PROFILE: UC Junior Is An Engineer, Model and Putt-Putt Pro
Calling junior aerospace engineering student Robin Ventura an overachiever is probably an understatement.
The last year alone has seen the 20-year-old salutatorian of Northwest High School fly a Boeing 757 flight simulator for NASA, strut the runways for a Cincinnati modeling agency and play her way to the semifinals of a world Putt-Putt golf tournament all while maintaining a 3.9 GPA.
Brilliant, attractive and athletic? Robin Ventura is all three, and her remarkable accomplishments stem not only from her raw talent and natural gifts but also from her inner drive to be the best.
Being in competition has kind of always come natural to me, Ventura said during a break away from her summer co-op at NASA. Ive always been sort of athletic. I played softball my whole life, and I also played volleyball, basketball and soccer.
Still yearning for that individual competition after turning in her high school uniforms, Ventura soon turned Putt-Putt a hobby she picked up as a family game into a professional endeavor. In August, she became the first woman in 17 years to reach the semifinals of the Professional Putter Associations World Match Play Championship. She is also the only woman on the Professional Putters Association tour.
Being a girl or a guy out there doesnt really matter skill wise, Ventura says. I guess it doesnt seem like something that is very attractive to women.
Though Putt-Putt doesnt exactly get the attention or respect of golf, many dont realize the competitive nature of the game. Players like Ventura usually compete in 10 or 12 weekend tournaments a year and all over the country. Perhaps even more surprising than the level of competition is that there is a significant amount of money up for grabs.
For Ventura, a relatively new pro, career winnings have totalled about $5,000. But for her boyfriend, Kevin Lacey, whom she met at their home Putt-Putt course in Northgate, the winnings after a decade on tour exceed $80,000.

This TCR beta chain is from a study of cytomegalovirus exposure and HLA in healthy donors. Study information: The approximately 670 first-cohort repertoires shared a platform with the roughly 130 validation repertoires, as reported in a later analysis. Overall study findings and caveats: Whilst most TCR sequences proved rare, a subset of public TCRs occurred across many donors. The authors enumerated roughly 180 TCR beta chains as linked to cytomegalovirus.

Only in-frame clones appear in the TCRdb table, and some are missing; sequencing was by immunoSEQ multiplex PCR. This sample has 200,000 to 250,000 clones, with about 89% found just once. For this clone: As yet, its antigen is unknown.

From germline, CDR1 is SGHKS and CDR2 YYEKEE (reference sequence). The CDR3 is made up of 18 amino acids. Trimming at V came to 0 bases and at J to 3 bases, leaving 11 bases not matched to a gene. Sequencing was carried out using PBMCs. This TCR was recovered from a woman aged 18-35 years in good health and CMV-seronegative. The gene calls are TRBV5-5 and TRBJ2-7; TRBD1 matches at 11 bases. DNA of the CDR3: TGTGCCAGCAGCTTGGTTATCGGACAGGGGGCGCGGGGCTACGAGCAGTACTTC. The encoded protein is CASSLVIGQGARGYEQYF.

Lacey, 32, also a junior in UCs aerospace engineering department and also a co-op at NASA, is considered among the elite Putt-Putt professionals in the world.
Im probably No. 2, he said. Most people considered me the best until a few years ago. It is one of those things like tennis or any other sport. The top players rotate back and forth.
Lacey said most people dont take him too seriously as a professional putter until he tells them he has won two $10,000 checks in national tournaments. He has also won more than 50 regional tournaments and has been on ESPN six times.
Both Ventura and Lacey concede that their engineering minds may assist their game. Im a little more analytical out there than most people, and so is Robin when it comes to the math and geometry and trying to figure out why a ball reacts in a certain way, Lacey said. I think other people just hit it at the hole.
Besides their common interests, the couple also shares the memory of a rather scary experience in February of 2002 when the car they were traveling in was hit head-on by a car being operated by a driver under the influence. Both UC students were injured, but Ventura was lucky to survive. It was that experience that led to modeling.
I actually almost died, Ventura said. Modeling was one of those things I always wanted to do when I was a little girl. I guess I just decided that life is short. Do what you can while you are still here.
After a call and a visit to a local agency, she started doing runway work. Modeling is actually the one thing she really hopes takes off. Shed eventually like to act, and if acting doesnt work out, there is always that aerospace engineering degree to fall back on.